The pitching process is how you get to know the kinds of stories the editor is looking for. It’s also the best way to demonstrate to an editor that you have a lot of great ideas. If someone pitches me a story that is close to what we need, but not quite right, I’ll let them know why it didn’t work, so they can get closer next time.  I know what types of stories I need for each of my sections, so I know when I see an idea that might be a good fit. And sometimes, I’ll have a story idea that I need to assign, and if someone has been pitching me good but not-quite-right ideas for a while, I might assign my story idea to them, just because their pitches have shown me that they’re eager to do good work for me.

VK: What mistakes do writers make frequently?

MG: One mistake I see frequently, especially from early-career writers, is getting very attached to a particular idea and trying to argue the editor out of a rejection. If it’s a no, then it’s a no and you should try a different publication. Arguing for a specific idea that has already been rejected gives the impression that you only have that one idea, which is not a good impression to give if you’re trying to become someone who gets repeat work from an editor.

By the same token, once in a while I’ll send a question to a writer about a draft I’m editing, and they’ll respond by saying “As I said in the draft…” They believe that their writing was perfectly clear, and I’m just not understanding it. But if I don’t understand what they’ve written, then by definition it wasn’t clear. It’s important to remember that if the first draft were perfect, no one would be happier about it or quicker to admit it than the editor, who will always have plenty of other work to attend to. If an editor is asking questions or suggesting changes about your draft, it’s because the story is not yet in line with what they need.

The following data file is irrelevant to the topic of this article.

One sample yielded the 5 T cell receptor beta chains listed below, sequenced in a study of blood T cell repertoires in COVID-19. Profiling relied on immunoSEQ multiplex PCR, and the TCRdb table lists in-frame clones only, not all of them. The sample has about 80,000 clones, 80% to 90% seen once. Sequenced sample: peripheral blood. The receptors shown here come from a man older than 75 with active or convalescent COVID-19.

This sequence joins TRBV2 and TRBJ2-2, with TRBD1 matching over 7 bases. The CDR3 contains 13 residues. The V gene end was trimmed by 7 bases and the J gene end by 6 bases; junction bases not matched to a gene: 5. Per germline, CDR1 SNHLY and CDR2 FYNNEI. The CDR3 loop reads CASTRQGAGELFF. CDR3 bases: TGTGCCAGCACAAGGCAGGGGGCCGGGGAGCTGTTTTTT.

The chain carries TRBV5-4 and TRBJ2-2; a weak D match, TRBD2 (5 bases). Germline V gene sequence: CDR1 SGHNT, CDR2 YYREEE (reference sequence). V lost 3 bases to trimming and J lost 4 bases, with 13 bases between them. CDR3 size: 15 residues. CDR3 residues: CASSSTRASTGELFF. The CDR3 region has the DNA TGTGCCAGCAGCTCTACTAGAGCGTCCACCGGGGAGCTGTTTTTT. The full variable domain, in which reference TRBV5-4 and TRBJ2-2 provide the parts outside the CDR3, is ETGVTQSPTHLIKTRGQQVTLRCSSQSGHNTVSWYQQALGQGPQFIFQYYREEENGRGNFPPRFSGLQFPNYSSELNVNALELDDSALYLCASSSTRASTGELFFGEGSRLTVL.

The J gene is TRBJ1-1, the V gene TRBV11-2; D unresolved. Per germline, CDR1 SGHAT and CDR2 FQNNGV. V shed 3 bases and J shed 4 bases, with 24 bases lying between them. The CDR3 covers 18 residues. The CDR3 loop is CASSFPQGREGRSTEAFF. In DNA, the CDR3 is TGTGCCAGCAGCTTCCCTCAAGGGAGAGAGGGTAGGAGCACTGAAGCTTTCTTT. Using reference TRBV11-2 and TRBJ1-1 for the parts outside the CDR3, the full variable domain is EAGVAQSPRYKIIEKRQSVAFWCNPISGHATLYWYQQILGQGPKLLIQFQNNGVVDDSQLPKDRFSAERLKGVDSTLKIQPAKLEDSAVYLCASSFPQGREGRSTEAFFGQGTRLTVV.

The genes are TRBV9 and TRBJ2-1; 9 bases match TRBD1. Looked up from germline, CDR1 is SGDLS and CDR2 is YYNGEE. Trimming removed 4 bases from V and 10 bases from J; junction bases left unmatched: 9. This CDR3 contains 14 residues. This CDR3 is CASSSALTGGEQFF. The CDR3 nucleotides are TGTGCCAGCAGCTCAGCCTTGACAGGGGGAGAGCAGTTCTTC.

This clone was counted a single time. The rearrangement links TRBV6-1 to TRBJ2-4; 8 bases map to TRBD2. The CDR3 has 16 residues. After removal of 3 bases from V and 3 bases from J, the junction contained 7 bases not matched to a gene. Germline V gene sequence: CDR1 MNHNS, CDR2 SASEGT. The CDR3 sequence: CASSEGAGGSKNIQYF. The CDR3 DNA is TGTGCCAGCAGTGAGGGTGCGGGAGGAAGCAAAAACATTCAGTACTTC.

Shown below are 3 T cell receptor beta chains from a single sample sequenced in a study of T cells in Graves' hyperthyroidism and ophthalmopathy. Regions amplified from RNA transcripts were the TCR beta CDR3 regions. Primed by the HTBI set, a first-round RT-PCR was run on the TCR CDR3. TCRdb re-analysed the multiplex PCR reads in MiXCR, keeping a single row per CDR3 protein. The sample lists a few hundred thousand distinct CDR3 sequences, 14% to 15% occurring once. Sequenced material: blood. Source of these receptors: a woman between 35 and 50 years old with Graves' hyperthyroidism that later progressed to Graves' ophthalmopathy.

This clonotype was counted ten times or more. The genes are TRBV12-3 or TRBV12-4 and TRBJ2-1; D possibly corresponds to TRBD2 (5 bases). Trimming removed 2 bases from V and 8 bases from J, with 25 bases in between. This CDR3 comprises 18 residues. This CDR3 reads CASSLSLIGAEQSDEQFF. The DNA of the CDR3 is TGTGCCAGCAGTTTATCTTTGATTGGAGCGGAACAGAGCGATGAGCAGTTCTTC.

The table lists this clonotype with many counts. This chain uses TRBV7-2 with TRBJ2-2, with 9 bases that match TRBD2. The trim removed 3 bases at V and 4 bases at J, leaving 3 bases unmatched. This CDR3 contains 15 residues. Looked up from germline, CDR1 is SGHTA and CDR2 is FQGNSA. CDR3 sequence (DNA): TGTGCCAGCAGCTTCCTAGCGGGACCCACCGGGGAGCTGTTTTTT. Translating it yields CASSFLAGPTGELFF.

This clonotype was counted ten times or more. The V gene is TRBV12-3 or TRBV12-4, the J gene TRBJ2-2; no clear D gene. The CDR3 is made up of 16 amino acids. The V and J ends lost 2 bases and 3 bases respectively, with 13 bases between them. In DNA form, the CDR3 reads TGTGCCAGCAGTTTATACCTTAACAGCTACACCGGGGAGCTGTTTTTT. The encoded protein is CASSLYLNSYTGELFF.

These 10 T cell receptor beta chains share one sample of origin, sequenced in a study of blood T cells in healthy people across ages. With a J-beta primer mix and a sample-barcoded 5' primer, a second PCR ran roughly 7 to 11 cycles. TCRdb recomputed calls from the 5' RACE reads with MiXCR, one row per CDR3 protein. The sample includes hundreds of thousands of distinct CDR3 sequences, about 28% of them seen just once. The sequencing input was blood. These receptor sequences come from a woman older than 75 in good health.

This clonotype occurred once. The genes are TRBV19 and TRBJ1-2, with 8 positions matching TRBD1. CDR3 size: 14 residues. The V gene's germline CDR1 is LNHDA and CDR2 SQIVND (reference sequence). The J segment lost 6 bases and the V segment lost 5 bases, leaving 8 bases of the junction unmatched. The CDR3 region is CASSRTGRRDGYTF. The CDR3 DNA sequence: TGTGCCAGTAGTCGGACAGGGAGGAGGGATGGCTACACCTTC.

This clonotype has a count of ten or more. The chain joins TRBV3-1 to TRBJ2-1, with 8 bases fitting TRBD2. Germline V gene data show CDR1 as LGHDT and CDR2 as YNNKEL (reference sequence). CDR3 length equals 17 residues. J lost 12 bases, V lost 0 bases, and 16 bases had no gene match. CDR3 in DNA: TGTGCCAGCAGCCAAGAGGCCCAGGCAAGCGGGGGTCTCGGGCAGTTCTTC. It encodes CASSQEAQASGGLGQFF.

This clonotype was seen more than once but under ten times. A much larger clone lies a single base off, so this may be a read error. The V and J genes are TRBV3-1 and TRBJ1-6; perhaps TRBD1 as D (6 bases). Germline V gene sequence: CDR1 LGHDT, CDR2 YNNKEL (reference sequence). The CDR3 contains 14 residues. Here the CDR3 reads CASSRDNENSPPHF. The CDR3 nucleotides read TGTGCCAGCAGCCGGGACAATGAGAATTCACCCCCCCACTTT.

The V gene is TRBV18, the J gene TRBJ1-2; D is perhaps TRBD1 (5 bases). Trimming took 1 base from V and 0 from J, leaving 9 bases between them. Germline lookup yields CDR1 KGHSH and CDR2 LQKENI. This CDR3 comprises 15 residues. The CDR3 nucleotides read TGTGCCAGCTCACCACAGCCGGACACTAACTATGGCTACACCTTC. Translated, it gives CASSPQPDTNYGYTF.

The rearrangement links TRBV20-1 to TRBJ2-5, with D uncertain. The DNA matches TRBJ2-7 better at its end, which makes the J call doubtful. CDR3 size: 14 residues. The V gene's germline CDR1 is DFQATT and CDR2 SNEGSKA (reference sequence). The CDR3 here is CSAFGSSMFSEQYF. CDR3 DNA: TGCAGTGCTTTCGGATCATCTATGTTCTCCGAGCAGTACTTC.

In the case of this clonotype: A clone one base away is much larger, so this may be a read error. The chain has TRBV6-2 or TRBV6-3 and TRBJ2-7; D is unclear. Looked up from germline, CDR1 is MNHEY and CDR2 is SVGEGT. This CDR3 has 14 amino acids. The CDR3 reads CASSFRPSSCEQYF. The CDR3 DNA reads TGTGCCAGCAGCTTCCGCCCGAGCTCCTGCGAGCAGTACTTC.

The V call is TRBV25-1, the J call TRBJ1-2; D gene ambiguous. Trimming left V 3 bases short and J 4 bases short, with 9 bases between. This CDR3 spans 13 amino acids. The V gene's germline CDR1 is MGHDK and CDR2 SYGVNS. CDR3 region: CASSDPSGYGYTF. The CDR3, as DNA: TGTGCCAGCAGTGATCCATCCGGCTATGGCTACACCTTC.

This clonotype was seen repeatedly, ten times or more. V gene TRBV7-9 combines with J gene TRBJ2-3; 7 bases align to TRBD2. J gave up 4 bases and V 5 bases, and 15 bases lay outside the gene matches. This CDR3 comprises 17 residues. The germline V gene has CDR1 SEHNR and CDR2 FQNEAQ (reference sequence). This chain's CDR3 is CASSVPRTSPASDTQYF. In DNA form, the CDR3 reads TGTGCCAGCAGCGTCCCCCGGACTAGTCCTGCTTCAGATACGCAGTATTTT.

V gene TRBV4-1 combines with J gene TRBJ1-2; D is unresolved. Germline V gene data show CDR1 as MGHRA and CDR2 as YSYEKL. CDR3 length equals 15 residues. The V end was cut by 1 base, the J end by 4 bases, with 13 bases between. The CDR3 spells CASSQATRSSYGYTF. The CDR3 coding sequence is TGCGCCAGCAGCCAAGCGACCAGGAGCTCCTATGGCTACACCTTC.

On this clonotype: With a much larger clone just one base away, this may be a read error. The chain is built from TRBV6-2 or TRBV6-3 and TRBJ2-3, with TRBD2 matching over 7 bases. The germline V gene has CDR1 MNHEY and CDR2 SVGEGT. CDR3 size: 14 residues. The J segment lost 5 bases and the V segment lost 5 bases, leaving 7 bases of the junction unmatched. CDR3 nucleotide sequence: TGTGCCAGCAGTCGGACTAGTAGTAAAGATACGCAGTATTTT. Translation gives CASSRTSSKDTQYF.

On a much more practical level, when you email a pitch, you should always include a phrase like “freelance pitch” or “story idea from writer” in the subject line, so that the editor knows right away that it’s a writer’s pitch. Some pitches have subject lines that look like press releases and don’t get a response for that reason. Of course, your subject line should also include something enticing about the story you’re pitching, so the editor wants to open your email.

VK: That’s interesting! How would you then describe your ideal contributor?

MG: It’s someone who has studied the publication and knows the kinds of stories we look for; sends me great ideas; submits well-researched, well-written, and well-documented copy on time; and cheerfully works with me on any needed edits.

VK: Aspiring writers feel dejected on receiving rejections. What advice do you have for them?

MG: That’s so normal, and so hard! You put a lot of work into a pitch and have a lot of hope for it, and then it gets shot down, or, worse, you just never hear anything back from the editor at all. It might help to think of it all as part of the process of finding the editors who are right for you to work with. An editor who doesn’t respond to your pitch at all, even after a couple of polite follow-ups, is probably not someone who you would be able to develop a good working relationship with anyway. And if you get a rejection from someone who’s willing to tell you why they couldn’t use the pitch, that can help you to tailor future pitches to better meet their needs. I don’t know a better way to convince an editor that you have a lot of great ideas and you’re easy to work with than by sending them pitches, following up politely if they don’t respond, and happily acting on any feedback you may get from them.

VK: Thank you, Margaret. Your insider’s insights are surely going to change the perspective of many a writer and the way they pitch. Thanks again, for giving us your valuable time amidst an exacting schedule.









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We're dedicated to helping freelance writers succeed. We send you reviews of freelance writing companies, assignments, and articles to help build your writing career. You can view our privacy policy here, and our disclaimer. To get started, simply enter your email address in the form on this page.